The Russian Federal Security Service has searched and interrogated three arms control and nuclear weapons specialists--two Russians and one American--and one of the Russians has been detained, the specialists said today.

Igor Sutyagin, a senior researcher at the Institute for the Study of the United States and Canada, has been taken into custody by the security service, or FSB, a successor of the Soviet KGB. The investigators have been asking questions about a possible leak of classified information, others said.

Sutyagin has not been formally charged, but the other specialists said he has been told he is a suspect in a criminal case, and, after several days of questioning, has been detained in the city of Kaluga, south of Moscow.

A team of FSB agents also interrogated Joshua Handler, a Princeton University researcher who has been gathering material in Russia for his PhD thesis on disarmament in the 1990s. They confiscated a laptop computer, research papers and newspaper clippings, among other things, from his Moscow apartment, Handler said. Eight agents spent seven hours searching his apartment and questioning Handler, who has been affiliated with the U.S.-Canada institute.

The agents also interrogated and seized materials from Pavel Podvig, a researcher and editor of a groundbreaking book published last year on Russian strategic nuclear weapons. Sutyagin contributed a chapter to the book, which was reviewed in advance by the Russian military.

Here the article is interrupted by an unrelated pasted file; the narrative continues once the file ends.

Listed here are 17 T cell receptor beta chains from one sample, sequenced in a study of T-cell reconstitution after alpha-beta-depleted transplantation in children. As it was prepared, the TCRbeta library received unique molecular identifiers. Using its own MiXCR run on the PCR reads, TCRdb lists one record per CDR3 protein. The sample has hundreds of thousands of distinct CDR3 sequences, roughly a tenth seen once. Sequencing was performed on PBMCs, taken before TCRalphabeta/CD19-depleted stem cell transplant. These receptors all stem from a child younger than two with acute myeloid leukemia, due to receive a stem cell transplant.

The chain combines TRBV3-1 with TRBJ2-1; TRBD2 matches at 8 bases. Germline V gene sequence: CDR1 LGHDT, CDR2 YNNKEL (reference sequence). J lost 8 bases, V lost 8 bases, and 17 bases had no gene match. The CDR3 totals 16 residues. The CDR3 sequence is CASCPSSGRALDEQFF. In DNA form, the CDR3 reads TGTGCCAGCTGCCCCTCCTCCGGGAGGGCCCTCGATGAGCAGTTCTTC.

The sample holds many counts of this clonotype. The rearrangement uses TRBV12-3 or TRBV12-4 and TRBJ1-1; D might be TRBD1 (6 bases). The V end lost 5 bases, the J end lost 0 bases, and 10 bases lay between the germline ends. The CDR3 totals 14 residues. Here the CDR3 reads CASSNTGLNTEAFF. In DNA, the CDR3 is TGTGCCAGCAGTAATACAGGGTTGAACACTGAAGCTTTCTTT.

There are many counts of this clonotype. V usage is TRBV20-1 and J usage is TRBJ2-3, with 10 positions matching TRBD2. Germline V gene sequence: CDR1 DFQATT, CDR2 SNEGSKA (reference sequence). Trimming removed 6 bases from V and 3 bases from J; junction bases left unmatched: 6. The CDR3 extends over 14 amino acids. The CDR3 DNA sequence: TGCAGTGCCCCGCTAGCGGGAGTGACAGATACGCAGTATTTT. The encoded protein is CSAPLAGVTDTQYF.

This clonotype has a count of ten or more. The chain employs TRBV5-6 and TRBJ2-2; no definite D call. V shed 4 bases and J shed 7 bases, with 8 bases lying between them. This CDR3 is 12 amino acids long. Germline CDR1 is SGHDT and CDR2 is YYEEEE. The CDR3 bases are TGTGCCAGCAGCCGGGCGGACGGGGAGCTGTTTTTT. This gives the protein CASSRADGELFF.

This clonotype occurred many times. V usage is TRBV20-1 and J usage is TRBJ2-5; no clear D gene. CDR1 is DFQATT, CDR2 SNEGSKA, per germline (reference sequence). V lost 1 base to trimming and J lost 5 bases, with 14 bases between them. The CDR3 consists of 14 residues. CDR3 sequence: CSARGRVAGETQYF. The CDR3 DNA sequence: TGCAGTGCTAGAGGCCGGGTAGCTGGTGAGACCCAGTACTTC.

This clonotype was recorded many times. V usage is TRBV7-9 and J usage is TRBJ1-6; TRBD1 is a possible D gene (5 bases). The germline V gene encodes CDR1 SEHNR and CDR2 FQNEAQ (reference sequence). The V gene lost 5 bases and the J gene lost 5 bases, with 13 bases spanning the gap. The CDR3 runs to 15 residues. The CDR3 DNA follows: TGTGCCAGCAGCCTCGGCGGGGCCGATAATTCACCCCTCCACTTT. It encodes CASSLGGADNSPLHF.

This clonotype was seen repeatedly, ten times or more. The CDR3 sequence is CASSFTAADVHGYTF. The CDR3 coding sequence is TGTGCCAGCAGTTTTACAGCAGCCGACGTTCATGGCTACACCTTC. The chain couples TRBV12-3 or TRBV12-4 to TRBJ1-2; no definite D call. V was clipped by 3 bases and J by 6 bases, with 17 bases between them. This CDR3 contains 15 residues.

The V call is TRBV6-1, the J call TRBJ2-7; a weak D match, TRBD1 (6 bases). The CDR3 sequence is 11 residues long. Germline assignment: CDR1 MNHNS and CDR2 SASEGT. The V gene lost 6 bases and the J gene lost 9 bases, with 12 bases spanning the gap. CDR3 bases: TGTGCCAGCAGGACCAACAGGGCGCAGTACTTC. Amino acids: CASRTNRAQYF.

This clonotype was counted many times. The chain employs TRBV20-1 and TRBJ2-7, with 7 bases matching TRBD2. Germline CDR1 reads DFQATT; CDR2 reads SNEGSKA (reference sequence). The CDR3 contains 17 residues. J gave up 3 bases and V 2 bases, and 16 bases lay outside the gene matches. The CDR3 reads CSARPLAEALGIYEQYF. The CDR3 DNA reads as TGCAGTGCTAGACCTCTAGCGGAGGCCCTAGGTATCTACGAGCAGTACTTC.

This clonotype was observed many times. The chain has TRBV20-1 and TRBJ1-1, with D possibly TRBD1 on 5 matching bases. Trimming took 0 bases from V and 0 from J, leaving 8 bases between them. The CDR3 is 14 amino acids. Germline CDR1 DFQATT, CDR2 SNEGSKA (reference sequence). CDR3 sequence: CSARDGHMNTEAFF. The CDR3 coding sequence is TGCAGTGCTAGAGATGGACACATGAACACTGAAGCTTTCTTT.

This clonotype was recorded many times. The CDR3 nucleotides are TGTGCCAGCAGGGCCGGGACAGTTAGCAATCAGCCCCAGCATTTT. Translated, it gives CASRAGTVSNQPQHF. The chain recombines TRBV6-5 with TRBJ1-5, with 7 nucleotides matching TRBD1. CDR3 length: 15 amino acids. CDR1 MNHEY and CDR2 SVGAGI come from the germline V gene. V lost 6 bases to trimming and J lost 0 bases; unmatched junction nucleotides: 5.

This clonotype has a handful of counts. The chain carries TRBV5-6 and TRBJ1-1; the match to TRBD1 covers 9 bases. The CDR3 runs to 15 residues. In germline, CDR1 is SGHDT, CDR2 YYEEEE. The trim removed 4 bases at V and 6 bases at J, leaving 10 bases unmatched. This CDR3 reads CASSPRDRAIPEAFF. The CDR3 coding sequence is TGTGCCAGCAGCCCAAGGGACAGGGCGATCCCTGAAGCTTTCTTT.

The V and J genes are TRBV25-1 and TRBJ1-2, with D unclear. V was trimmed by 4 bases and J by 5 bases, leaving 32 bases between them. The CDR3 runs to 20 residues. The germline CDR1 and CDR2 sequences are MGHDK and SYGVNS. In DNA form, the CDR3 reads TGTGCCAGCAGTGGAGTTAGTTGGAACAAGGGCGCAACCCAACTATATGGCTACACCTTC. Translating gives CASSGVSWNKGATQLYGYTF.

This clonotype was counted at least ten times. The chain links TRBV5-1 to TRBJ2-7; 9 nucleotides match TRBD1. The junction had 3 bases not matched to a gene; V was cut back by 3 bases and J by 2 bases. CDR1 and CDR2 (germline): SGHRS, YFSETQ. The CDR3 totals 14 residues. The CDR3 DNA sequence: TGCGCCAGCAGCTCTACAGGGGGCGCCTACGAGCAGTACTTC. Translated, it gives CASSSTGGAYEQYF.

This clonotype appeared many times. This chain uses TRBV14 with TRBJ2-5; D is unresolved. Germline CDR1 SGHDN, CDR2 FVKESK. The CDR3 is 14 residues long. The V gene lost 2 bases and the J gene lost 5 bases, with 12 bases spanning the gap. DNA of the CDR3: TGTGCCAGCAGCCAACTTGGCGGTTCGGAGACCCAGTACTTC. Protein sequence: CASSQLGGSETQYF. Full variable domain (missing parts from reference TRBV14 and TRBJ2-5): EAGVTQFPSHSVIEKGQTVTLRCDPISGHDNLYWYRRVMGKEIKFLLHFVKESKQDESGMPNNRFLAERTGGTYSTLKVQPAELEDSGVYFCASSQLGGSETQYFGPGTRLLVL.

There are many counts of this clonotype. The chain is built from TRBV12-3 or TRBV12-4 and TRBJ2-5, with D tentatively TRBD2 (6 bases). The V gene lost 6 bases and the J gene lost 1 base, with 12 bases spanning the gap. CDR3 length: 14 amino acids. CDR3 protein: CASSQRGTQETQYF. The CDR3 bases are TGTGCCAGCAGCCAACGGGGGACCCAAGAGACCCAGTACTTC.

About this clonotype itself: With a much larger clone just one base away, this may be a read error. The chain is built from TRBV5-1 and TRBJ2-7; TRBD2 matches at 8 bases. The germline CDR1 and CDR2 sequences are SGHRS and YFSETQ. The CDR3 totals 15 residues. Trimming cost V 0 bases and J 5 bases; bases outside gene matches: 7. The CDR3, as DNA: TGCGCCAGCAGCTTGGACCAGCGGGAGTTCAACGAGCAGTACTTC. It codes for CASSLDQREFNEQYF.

Handler, a one-time Greenpeace activist, said, "Over the last 10 or 15 years of my work, all I have been trying to do is improve U.S.-Russian relations and to encourage greater steps toward nuclear disarmament and to try to improve the international environmental situation and the environment in Russia. I have never sought and never intended harming the security of the Russian federation."

Podvig said neither he nor Sutyagin has done anything wrong.

The searches and detention are reminiscent of FSB arrests and charges against two military men who sought to expose nuclear waste dumping and safety risks by the Russian navy in recent years. The authorities had charged Alexander Nikitin and Grigory Pasko with espionage for revealing what were said to be secrets. Pasko was acquitted of espionage but Nikitin's case is dragging on.